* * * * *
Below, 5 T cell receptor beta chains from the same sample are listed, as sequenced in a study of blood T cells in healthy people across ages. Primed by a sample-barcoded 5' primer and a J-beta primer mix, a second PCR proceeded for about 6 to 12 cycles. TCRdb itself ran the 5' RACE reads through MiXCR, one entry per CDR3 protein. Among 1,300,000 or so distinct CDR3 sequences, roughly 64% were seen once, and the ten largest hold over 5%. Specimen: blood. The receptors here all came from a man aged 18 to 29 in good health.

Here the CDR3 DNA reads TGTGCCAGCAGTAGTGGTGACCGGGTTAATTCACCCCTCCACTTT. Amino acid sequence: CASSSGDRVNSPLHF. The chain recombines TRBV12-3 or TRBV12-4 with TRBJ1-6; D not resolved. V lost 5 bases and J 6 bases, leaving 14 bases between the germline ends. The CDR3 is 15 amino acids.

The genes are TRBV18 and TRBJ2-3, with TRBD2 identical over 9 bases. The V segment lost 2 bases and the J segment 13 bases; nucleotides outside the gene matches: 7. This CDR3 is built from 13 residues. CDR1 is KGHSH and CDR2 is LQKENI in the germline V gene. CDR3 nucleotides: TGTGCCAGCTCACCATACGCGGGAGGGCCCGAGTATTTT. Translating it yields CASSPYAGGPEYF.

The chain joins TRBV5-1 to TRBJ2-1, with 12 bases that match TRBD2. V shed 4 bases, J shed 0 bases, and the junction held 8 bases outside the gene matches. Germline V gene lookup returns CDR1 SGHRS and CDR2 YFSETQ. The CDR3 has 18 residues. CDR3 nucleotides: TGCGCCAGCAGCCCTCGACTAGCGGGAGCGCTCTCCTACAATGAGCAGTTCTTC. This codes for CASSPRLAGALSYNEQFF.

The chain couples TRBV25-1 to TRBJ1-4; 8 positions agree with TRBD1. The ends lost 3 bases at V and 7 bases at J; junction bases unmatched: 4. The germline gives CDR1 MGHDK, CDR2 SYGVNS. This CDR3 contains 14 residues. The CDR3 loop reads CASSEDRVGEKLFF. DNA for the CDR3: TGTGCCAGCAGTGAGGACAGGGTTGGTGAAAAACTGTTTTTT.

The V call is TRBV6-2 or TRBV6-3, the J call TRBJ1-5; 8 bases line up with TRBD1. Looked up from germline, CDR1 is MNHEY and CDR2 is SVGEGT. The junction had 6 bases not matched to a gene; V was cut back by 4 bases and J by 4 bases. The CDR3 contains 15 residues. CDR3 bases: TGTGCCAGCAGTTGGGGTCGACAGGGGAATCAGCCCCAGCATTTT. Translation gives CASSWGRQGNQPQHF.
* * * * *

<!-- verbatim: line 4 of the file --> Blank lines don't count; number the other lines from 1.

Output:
The chain joins TRBV5-1 to TRBJ2-1, with 12 bases that match TRBD2. V shed 4 bases, J shed 0 bases, and the junction held 8 bases outside the gene matches. Germline V gene lookup returns CDR1 SGHRS and CDR2 YFSETQ. The CDR3 has 18 residues. CDR3 nucleotides: TGCGCCAGCAGCCCTCGACTAGCGGGAGCGCTCTCCTACAATGAGCAGTTCTTC. This codes for CASSPRLAGALSYNEQFF.